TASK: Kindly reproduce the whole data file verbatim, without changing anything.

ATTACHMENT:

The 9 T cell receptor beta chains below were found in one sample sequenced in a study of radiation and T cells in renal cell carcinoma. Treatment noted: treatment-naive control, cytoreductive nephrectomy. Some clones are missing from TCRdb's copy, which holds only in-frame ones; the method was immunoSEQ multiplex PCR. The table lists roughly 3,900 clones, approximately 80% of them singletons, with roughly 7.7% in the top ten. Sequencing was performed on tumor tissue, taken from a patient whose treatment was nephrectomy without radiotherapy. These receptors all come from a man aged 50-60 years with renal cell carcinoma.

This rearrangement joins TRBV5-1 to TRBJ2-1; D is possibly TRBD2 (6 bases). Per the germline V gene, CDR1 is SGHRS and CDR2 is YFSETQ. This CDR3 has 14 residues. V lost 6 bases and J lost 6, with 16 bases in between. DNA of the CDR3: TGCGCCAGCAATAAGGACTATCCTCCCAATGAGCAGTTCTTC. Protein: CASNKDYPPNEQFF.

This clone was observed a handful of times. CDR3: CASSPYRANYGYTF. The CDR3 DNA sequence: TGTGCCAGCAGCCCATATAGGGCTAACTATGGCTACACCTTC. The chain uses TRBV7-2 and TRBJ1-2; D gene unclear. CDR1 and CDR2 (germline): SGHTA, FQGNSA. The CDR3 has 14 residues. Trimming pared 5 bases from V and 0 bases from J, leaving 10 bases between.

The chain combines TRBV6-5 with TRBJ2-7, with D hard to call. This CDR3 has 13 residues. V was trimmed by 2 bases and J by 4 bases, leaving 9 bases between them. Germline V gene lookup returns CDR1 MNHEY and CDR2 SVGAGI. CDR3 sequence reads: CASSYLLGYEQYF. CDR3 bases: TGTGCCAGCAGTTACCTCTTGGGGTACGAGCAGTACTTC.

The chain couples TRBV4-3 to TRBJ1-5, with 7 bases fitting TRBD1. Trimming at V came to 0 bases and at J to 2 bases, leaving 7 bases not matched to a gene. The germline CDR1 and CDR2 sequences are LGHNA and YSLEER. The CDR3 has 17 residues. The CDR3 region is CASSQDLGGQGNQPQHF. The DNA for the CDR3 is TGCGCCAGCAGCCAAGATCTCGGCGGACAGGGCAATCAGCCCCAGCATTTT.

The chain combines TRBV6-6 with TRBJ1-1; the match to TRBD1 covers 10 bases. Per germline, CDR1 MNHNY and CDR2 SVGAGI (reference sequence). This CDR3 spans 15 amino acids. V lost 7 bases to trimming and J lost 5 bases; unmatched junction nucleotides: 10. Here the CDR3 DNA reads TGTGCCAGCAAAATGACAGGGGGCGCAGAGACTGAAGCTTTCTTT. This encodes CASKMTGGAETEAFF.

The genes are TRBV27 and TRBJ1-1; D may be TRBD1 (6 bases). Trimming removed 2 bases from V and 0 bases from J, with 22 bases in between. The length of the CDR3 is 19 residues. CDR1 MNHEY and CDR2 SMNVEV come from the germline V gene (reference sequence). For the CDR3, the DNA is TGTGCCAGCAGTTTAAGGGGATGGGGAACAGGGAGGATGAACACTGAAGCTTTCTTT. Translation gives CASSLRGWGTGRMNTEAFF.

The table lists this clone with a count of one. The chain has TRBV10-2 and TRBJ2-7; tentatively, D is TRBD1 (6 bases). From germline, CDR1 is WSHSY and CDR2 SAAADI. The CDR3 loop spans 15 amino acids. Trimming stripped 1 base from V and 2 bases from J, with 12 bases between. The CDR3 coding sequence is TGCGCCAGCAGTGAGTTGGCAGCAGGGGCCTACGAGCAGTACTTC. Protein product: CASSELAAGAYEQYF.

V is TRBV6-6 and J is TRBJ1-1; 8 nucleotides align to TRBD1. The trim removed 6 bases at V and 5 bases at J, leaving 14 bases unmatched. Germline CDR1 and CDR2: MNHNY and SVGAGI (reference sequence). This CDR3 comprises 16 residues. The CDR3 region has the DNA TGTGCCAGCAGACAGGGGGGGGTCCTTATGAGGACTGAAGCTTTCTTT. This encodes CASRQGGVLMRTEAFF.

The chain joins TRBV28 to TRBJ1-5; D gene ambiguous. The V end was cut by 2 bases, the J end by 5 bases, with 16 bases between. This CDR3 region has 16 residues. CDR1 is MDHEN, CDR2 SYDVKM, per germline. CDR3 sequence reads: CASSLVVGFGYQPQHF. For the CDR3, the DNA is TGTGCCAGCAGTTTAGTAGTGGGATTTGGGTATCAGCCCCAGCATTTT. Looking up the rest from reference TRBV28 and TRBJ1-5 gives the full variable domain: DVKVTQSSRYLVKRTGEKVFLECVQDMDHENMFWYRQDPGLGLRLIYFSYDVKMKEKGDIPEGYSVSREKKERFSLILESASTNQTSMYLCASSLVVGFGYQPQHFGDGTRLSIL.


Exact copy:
The 9 T cell receptor beta chains below were found in one sample sequenced in a study of radiation and T cells in renal cell carcinoma. Treatment noted: treatment-naive control, cytoreductive nephrectomy. Some clones are missing from TCRdb's copy, which holds only in-frame ones; the method was immunoSEQ multiplex PCR. The table lists roughly 3,900 clones, approximately 80% of them singletons, with roughly 7.7% in the top ten. Sequencing was performed on tumor tissue, taken from a patient whose treatment was nephrectomy without radiotherapy. These receptors all come from a man aged 50-60 years with renal cell carcinoma.

This rearrangement joins TRBV5-1 to TRBJ2-1; D is possibly TRBD2 (6 bases). Per the germline V gene, CDR1 is SGHRS and CDR2 is YFSETQ. This CDR3 has 14 residues. V lost 6 bases and J lost 6, with 16 bases in between. DNA of the CDR3: TGCGCCAGCAATAAGGACTATCCTCCCAATGAGCAGTTCTTC. Protein: CASNKDYPPNEQFF.

This clone was observed a handful of times. CDR3: CASSPYRANYGYTF. The CDR3 DNA sequence: TGTGCCAGCAGCCCATATAGGGCTAACTATGGCTACACCTTC. The chain uses TRBV7-2 and TRBJ1-2; D gene unclear. CDR1 and CDR2 (germline): SGHTA, FQGNSA. The CDR3 has 14 residues. Trimming pared 5 bases from V and 0 bases from J, leaving 10 bases between.

The chain combines TRBV6-5 with TRBJ2-7, with D hard to call. This CDR3 has 13 residues. V was trimmed by 2 bases and J by 4 bases, leaving 9 bases between them. Germline V gene lookup returns CDR1 MNHEY and CDR2 SVGAGI. CDR3 sequence reads: CASSYLLGYEQYF. CDR3 bases: TGTGCCAGCAGTTACCTCTTGGGGTACGAGCAGTACTTC.

The chain couples TRBV4-3 to TRBJ1-5, with 7 bases fitting TRBD1. Trimming at V came to 0 bases and at J to 2 bases, leaving 7 bases not matched to a gene. The germline CDR1 and CDR2 sequences are LGHNA and YSLEER. The CDR3 has 17 residues. The CDR3 region is CASSQDLGGQGNQPQHF. The DNA for the CDR3 is TGCGCCAGCAGCCAAGATCTCGGCGGACAGGGCAATCAGCCCCAGCATTTT.

The chain combines TRBV6-6 with TRBJ1-1; the match to TRBD1 covers 10 bases. Per germline, CDR1 MNHNY and CDR2 SVGAGI (reference sequence). This CDR3 spans 15 amino acids. V lost 7 bases to trimming and J lost 5 bases; unmatched junction nucleotides: 10. Here the CDR3 DNA reads TGTGCCAGCAAAATGACAGGGGGCGCAGAGACTGAAGCTTTCTTT. This encodes CASKMTGGAETEAFF.

The genes are TRBV27 and TRBJ1-1; D may be TRBD1 (6 bases). Trimming removed 2 bases from V and 0 bases from J, with 22 bases in between. The length of the CDR3 is 19 residues. CDR1 MNHEY and CDR2 SMNVEV come from the germline V gene (reference sequence). For the CDR3, the DNA is TGTGCCAGCAGTTTAAGGGGATGGGGAACAGGGAGGATGAACACTGAAGCTTTCTTT. Translation gives CASSLRGWGTGRMNTEAFF.

The table lists this clone with a count of one. The chain has TRBV10-2 and TRBJ2-7; tentatively, D is TRBD1 (6 bases). From germline, CDR1 is WSHSY and CDR2 SAAADI. The CDR3 loop spans 15 amino acids. Trimming stripped 1 base from V and 2 bases from J, with 12 bases between. The CDR3 coding sequence is TGCGCCAGCAGTGAGTTGGCAGCAGGGGCCTACGAGCAGTACTTC. Protein product: CASSELAAGAYEQYF.

V is TRBV6-6 and J is TRBJ1-1; 8 nucleotides align to TRBD1. The trim removed 6 bases at V and 5 bases at J, leaving 14 bases unmatched. Germline CDR1 and CDR2: MNHNY and SVGAGI (reference sequence). This CDR3 comprises 16 residues. The CDR3 region has the DNA TGTGCCAGCAGACAGGGGGGGGTCCTTATGAGGACTGAAGCTTTCTTT. This encodes CASRQGGVLMRTEAFF.

The chain joins TRBV28 to TRBJ1-5; D gene ambiguous. The V end was cut by 2 bases, the J end by 5 bases, with 16 bases between. This CDR3 region has 16 residues. CDR1 is MDHEN, CDR2 SYDVKM, per germline. CDR3 sequence reads: CASSLVVGFGYQPQHF. For the CDR3, the DNA is TGTGCCAGCAGTTTAGTAGTGGGATTTGGGTATCAGCCCCAGCATTTT. Looking up the rest from reference TRBV28 and TRBJ1-5 gives the full variable domain: DVKVTQSSRYLVKRTGEKVFLECVQDMDHENMFWYRQDPGLGLRLIYFSYDVKMKEKGDIPEGYSVSREKKERFSLILESASTNQTSMYLCASSLVVGFGYQPQHFGDGTRLSIL.